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Another Season of MAPS Banding Completed at Leslie Canyon NWR
Southwest Region, August 3, 2011
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A SBNWR Intern Removes a Recaptured Ash-throated Flycatcher from one of the stations mist nets
A SBNWR Intern Removes a Recaptured Ash-throated Flycatcher from one of the stations mist nets - Photo Credit: Christopher D. Lohrengel

A Monitoring Avian Productivity and Survivorship (MAPS) program on Leslie Canyon National Wildlife Refuge has been conducted since 2002. The MAPS program is a cooperative effort designed to provide long-term data on population and demographic parameters for target landbird species. The information collected will provide a better understanding for the productivity, survivorship, and population trends of avian communities on the Leslie Canyon National Wildlife Refuge.

 

The 2011 MAPS season resulted in a total of 385 bird captures representing 53 species (0.71 birds per net-hour). 41 (11%) of the captures were re-captures from previous efforts. This compares to 2010 season data, which resulted in 217 bird captures representing 40 species (0.40 birds per net hour) including 25 (12%) recaptures. During 2011, several birds were released unbanded, including a few birds that escaped handlers and all hummingbirds, for which refuge staff do not have a permit to band.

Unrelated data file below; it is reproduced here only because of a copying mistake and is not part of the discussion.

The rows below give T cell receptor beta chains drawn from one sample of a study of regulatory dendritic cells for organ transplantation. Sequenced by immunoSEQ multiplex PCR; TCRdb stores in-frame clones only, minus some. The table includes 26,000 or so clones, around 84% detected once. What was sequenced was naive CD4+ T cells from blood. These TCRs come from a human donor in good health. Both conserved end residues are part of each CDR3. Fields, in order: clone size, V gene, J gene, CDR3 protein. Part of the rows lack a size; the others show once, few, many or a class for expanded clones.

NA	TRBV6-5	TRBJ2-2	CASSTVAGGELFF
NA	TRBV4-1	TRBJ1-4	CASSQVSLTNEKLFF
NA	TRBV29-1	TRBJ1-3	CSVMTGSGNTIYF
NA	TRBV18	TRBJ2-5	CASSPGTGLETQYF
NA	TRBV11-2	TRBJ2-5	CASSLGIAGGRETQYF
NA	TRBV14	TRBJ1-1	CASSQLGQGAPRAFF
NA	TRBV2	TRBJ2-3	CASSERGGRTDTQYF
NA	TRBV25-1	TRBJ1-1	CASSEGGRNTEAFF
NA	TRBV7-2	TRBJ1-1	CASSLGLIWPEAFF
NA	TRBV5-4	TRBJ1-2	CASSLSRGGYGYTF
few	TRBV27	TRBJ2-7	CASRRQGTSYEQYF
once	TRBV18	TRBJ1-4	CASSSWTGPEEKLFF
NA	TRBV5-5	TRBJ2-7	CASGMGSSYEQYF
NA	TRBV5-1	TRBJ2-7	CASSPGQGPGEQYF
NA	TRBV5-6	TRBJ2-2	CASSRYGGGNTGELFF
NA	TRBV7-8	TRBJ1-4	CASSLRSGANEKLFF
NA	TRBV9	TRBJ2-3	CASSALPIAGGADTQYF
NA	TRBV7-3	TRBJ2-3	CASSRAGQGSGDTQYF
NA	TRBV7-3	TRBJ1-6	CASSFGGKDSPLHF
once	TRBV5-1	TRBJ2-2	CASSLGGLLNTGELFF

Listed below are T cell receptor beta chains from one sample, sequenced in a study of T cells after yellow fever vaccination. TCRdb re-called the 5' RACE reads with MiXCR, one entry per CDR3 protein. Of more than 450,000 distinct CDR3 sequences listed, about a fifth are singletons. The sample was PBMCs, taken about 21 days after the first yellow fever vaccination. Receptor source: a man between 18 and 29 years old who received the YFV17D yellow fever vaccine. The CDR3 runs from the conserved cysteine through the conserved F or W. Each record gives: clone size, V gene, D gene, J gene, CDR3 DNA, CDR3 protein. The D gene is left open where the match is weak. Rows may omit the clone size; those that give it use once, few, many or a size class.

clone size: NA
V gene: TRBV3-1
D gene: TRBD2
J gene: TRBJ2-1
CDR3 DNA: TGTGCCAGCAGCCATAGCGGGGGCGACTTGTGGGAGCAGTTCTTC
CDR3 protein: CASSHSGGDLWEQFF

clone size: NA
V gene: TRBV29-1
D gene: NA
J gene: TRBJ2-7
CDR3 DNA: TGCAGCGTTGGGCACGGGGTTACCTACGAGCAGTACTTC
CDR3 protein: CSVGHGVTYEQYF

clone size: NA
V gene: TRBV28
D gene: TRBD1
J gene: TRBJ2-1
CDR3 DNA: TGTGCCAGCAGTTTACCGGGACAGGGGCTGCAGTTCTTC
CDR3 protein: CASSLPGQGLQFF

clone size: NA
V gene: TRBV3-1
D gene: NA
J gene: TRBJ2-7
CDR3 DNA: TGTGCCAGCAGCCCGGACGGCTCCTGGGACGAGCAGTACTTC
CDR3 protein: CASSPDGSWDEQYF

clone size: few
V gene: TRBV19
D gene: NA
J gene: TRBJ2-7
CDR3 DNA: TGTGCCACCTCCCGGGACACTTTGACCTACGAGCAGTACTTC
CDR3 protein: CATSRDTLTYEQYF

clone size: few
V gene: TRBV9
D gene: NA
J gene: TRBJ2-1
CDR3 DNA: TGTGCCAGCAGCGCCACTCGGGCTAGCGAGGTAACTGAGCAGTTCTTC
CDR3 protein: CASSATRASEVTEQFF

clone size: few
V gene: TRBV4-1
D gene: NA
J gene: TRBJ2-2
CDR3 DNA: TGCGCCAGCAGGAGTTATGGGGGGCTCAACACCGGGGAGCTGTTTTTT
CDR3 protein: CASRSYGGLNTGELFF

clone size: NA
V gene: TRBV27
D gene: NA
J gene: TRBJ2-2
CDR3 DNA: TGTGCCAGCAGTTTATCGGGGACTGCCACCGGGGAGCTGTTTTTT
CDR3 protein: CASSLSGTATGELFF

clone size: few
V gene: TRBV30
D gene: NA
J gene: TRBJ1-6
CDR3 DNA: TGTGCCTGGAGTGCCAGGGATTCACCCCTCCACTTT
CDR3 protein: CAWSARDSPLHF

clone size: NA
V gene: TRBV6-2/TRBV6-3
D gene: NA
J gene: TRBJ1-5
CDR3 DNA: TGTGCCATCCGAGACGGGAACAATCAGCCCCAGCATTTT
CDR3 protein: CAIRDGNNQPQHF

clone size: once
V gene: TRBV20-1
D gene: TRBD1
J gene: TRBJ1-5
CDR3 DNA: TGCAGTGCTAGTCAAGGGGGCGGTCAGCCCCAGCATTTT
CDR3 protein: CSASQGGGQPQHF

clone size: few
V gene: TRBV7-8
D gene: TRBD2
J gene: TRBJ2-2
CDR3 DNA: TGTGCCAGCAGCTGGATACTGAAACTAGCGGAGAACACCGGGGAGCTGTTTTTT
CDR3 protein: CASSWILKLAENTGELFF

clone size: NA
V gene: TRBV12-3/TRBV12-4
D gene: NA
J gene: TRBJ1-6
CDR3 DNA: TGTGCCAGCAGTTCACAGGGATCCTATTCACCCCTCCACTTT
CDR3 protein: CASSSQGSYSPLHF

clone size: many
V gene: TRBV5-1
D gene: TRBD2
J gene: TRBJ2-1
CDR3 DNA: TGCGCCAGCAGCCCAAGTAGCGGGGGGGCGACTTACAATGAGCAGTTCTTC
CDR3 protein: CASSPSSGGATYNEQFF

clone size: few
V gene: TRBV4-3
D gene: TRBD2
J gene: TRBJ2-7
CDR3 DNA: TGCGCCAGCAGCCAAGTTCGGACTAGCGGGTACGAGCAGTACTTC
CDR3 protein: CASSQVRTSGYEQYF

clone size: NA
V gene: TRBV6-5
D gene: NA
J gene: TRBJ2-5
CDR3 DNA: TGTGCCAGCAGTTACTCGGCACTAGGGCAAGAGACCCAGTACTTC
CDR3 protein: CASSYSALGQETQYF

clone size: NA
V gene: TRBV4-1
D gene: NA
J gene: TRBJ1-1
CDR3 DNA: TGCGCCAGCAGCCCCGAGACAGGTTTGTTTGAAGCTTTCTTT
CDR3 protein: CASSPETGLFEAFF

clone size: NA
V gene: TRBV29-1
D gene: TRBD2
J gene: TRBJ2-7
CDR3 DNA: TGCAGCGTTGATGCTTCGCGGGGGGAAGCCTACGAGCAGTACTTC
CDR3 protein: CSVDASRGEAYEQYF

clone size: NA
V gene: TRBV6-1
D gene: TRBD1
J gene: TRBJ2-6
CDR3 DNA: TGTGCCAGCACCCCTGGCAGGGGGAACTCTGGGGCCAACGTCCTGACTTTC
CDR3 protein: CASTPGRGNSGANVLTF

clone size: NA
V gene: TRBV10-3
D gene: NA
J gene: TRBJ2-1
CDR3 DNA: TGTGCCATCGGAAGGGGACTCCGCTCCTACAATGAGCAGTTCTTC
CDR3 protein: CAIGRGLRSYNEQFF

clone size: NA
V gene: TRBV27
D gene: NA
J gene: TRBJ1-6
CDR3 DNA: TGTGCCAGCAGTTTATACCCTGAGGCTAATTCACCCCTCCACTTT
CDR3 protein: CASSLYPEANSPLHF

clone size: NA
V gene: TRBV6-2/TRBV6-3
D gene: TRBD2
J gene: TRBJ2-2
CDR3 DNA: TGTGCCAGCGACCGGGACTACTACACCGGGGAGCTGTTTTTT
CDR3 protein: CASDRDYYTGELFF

The number of bird captures was intermediate during 2011 when compared with previous years. Temperatures were typical and favorable during this year’s banding period, but precipitation at the banding site remained atypically low throughout the monsoon season. The continued lack of meaningful winter precipitation during the past several years is taking an unprecedented toll on sustained flow in Leslie Creek, which quit flowing at the USGS weir during early 2010 and has never resumed since that time except for very brief periods following rain events. This lack of water seems to be negatively impacting the number of resident and migratory birds and other wildlife supported by the Refuge. Even though Leslie Creek stopped flowing back in February 2010, portions of the stream both above and below the USGS weir remained wet during 2011 in the form of isolated pools, which helped sustain limited numbers of Yaqui topminnow, and perhaps some Yaqui chub and Chiricahua leopard frog tadpoles. These pools were also utilized by resident and migratory birds.


Contact Info: Christopher Lohrengel, 520-364-2104 x.106, chris_lohrengel@fws.gov



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